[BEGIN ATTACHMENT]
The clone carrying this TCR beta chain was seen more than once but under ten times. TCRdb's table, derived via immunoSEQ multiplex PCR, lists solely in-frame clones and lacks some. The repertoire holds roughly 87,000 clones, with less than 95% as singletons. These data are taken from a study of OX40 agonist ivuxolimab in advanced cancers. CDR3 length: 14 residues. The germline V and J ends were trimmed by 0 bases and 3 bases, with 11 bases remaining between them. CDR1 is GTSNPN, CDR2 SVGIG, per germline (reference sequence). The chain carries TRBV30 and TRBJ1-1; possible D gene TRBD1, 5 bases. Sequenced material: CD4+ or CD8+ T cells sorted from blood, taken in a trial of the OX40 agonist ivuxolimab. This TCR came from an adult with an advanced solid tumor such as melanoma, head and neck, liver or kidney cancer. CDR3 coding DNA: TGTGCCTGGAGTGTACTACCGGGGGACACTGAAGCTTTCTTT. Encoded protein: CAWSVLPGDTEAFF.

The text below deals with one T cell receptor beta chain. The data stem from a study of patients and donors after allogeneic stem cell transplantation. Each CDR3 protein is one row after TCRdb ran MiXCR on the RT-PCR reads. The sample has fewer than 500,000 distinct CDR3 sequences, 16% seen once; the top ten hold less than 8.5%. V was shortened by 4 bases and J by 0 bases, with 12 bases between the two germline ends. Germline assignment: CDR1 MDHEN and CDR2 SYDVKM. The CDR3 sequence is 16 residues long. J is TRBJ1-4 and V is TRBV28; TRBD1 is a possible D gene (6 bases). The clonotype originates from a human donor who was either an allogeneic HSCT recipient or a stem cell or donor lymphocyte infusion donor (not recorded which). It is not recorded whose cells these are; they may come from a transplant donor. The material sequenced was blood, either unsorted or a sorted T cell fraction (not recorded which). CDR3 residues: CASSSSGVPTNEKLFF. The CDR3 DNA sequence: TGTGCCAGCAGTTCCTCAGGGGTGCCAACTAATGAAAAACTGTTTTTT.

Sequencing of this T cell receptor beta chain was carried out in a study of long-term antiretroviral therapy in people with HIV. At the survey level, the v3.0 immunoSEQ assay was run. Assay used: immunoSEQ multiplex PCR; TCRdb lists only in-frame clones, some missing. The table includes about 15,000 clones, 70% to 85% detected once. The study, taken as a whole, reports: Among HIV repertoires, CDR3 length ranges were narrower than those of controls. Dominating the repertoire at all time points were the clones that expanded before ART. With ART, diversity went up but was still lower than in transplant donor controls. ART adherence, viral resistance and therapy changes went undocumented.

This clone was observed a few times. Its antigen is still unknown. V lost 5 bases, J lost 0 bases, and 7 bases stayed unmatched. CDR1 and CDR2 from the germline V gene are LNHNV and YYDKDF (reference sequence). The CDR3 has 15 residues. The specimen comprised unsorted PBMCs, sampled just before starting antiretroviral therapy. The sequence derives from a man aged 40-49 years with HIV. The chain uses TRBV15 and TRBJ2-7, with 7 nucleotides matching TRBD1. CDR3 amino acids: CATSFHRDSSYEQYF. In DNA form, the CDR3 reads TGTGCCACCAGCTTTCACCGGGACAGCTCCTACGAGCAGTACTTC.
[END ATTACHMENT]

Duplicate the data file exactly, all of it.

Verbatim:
The clone carrying this TCR beta chain was seen more than once but under ten times. TCRdb's table, derived via immunoSEQ multiplex PCR, lists solely in-frame clones and lacks some. The repertoire holds roughly 87,000 clones, with less than 95% as singletons. These data are taken from a study of OX40 agonist ivuxolimab in advanced cancers. CDR3 length: 14 residues. The germline V and J ends were trimmed by 0 bases and 3 bases, with 11 bases remaining between them. CDR1 is GTSNPN, CDR2 SVGIG, per germline (reference sequence). The chain carries TRBV30 and TRBJ1-1; possible D gene TRBD1, 5 bases. Sequenced material: CD4+ or CD8+ T cells sorted from blood, taken in a trial of the OX40 agonist ivuxolimab. This TCR came from an adult with an advanced solid tumor such as melanoma, head and neck, liver or kidney cancer. CDR3 coding DNA: TGTGCCTGGAGTGTACTACCGGGGGACACTGAAGCTTTCTTT. Encoded protein: CAWSVLPGDTEAFF.

The text below deals with one T cell receptor beta chain. The data stem from a study of patients and donors after allogeneic stem cell transplantation. Each CDR3 protein is one row after TCRdb ran MiXCR on the RT-PCR reads. The sample has fewer than 500,000 distinct CDR3 sequences, 16% seen once; the top ten hold less than 8.5%. V was shortened by 4 bases and J by 0 bases, with 12 bases between the two germline ends. Germline assignment: CDR1 MDHEN and CDR2 SYDVKM. The CDR3 sequence is 16 residues long. J is TRBJ1-4 and V is TRBV28; TRBD1 is a possible D gene (6 bases). The clonotype originates from a human donor who was either an allogeneic HSCT recipient or a stem cell or donor lymphocyte infusion donor (not recorded which). It is not recorded whose cells these are; they may come from a transplant donor. The material sequenced was blood, either unsorted or a sorted T cell fraction (not recorded which). CDR3 residues: CASSSSGVPTNEKLFF. The CDR3 DNA sequence: TGTGCCAGCAGTTCCTCAGGGGTGCCAACTAATGAAAAACTGTTTTTT.

Sequencing of this T cell receptor beta chain was carried out in a study of long-term antiretroviral therapy in people with HIV. At the survey level, the v3.0 immunoSEQ assay was run. Assay used: immunoSEQ multiplex PCR; TCRdb lists only in-frame clones, some missing. The table includes about 15,000 clones, 70% to 85% detected once. The study, taken as a whole, reports: Among HIV repertoires, CDR3 length ranges were narrower than those of controls. Dominating the repertoire at all time points were the clones that expanded before ART. With ART, diversity went up but was still lower than in transplant donor controls. ART adherence, viral resistance and therapy changes went undocumented.

This clone was observed a few times. Its antigen is still unknown. V lost 5 bases, J lost 0 bases, and 7 bases stayed unmatched. CDR1 and CDR2 from the germline V gene are LNHNV and YYDKDF (reference sequence). The CDR3 has 15 residues. The specimen comprised unsorted PBMCs, sampled just before starting antiretroviral therapy. The sequence derives from a man aged 40-49 years with HIV. The chain uses TRBV15 and TRBJ2-7, with 7 nucleotides matching TRBD1. CDR3 amino acids: CATSFHRDSSYEQYF. In DNA form, the CDR3 reads TGTGCCACCAGCTTTCACCGGGACAGCTCCTACGAGCAGTACTTC.